Perhaps the headcases who ran Universal-International Pictures realized too late that a movie called Freud, directed by John Huston and starring Montgomery Clift, wasn't going to be a date movie. Instead, it focuses on the Viennese shrink developing his theory on how we're all screwed up because we either loved our mothers too much and hated our fathers, or vice-versa, or both. In a year that saw two Disney productions in the top 10 highest-grossing movies, Freud was not what the doctor ordered.

Forget that much of Freud's work in this field has been discredited in the last couple of decades. (For some reason, women go into hysterics over the word "hysteria.") There's much to admire about Freud on its own terms. First, Huston made the wise decision to abandon the original script written by France's favorite cockeyed philosopher, Jean-Paul Satre, which would have run about 10 hours.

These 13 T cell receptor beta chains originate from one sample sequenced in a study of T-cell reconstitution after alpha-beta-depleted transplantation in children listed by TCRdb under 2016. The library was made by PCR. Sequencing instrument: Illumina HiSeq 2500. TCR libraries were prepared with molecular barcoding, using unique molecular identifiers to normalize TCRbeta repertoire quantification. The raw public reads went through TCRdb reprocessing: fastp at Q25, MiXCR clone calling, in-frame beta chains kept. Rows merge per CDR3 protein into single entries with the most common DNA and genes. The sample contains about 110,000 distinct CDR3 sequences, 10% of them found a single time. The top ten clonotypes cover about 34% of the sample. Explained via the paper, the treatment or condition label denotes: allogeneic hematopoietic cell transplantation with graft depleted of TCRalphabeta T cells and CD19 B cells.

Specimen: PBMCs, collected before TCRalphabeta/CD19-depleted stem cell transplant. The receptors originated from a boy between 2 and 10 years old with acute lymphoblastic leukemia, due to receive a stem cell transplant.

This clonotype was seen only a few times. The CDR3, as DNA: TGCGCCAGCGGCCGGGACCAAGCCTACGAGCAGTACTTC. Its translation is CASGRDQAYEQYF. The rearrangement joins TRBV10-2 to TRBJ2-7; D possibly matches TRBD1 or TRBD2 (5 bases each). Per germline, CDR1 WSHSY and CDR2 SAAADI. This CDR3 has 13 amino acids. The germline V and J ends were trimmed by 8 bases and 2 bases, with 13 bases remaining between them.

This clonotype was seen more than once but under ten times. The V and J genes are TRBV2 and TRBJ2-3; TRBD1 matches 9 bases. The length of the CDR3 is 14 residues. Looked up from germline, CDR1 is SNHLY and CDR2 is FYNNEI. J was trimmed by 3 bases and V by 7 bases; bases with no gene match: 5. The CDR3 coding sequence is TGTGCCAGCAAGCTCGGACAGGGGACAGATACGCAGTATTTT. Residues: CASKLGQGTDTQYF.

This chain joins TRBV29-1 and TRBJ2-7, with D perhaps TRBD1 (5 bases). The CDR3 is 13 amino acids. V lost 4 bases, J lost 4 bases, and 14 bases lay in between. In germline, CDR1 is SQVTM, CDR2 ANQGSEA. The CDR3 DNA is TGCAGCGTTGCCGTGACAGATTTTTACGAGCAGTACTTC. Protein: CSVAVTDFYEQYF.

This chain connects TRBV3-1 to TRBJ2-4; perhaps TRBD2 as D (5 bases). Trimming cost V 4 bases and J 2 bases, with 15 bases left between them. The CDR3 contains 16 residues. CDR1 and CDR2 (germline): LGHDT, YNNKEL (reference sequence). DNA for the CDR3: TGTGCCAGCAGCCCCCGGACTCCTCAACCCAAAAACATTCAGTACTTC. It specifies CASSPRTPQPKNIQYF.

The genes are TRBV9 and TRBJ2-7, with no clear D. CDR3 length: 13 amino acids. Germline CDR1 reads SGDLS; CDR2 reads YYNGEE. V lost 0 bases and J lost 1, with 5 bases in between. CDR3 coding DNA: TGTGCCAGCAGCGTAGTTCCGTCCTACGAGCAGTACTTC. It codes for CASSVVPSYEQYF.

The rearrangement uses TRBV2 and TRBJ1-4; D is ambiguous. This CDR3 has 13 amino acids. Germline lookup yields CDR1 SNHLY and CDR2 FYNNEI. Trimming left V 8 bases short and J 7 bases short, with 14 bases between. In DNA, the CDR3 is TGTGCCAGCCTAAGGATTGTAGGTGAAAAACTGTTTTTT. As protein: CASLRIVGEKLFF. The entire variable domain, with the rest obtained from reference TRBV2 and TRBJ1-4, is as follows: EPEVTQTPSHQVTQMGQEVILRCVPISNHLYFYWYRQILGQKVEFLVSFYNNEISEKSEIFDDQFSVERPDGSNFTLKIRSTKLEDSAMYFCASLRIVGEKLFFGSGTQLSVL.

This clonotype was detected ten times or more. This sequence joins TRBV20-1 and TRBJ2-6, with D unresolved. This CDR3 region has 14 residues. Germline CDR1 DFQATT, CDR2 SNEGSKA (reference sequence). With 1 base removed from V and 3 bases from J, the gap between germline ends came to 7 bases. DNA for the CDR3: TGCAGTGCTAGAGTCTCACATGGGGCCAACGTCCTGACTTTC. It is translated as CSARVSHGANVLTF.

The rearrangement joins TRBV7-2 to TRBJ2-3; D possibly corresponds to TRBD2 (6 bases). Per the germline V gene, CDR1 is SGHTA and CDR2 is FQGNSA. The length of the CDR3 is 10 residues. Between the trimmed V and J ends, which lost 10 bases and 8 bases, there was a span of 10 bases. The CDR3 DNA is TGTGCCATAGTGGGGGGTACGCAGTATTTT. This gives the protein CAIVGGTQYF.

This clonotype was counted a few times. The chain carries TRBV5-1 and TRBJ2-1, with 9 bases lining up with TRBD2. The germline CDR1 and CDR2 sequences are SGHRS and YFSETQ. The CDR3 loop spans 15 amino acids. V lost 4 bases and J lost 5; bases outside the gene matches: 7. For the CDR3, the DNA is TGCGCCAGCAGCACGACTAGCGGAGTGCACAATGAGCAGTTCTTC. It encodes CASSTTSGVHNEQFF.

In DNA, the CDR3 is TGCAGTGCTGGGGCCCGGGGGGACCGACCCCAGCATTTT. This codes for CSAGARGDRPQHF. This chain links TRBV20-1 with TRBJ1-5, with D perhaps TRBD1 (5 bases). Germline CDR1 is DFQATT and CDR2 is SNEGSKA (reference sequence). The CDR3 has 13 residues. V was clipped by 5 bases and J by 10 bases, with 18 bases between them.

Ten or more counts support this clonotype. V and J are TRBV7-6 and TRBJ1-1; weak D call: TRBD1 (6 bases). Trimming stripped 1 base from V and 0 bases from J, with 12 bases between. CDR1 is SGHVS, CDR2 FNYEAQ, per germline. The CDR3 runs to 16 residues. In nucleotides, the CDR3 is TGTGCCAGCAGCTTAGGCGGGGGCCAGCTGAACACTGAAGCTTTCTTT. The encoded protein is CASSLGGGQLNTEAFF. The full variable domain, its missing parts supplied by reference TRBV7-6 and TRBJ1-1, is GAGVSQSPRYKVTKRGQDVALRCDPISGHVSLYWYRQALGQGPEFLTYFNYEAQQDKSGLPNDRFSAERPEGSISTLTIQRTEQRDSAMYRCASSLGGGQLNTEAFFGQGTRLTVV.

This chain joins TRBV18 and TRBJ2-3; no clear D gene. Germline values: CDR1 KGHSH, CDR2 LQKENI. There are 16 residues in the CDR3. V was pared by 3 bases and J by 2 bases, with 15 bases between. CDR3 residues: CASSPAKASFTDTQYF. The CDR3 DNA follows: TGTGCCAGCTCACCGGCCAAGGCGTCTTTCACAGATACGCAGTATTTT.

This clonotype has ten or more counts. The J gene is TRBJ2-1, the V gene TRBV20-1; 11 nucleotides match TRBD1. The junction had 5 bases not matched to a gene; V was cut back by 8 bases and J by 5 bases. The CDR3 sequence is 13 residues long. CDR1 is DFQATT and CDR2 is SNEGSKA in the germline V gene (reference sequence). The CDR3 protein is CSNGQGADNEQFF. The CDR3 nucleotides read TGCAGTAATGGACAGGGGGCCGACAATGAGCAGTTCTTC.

No wonder he never got the girl on
"The Man from U.N.C.L.E."
Second, casting Montgomery Clift was brilliant, in that his presence -- usually described by movie historians as "troubled" -- makes Freud more human than we tend to picture him. I mean, this Freud is so repulsed by his patients that he temporarily quits psychiatry altogether, because these people are, you know, nuts. I mean, how would you react to David McCallum speaking like Peter Lorre before making out with a headless mannequin he thinks his is mother?

"On the count of three, you're going to quack
like a duck. Just kidding!"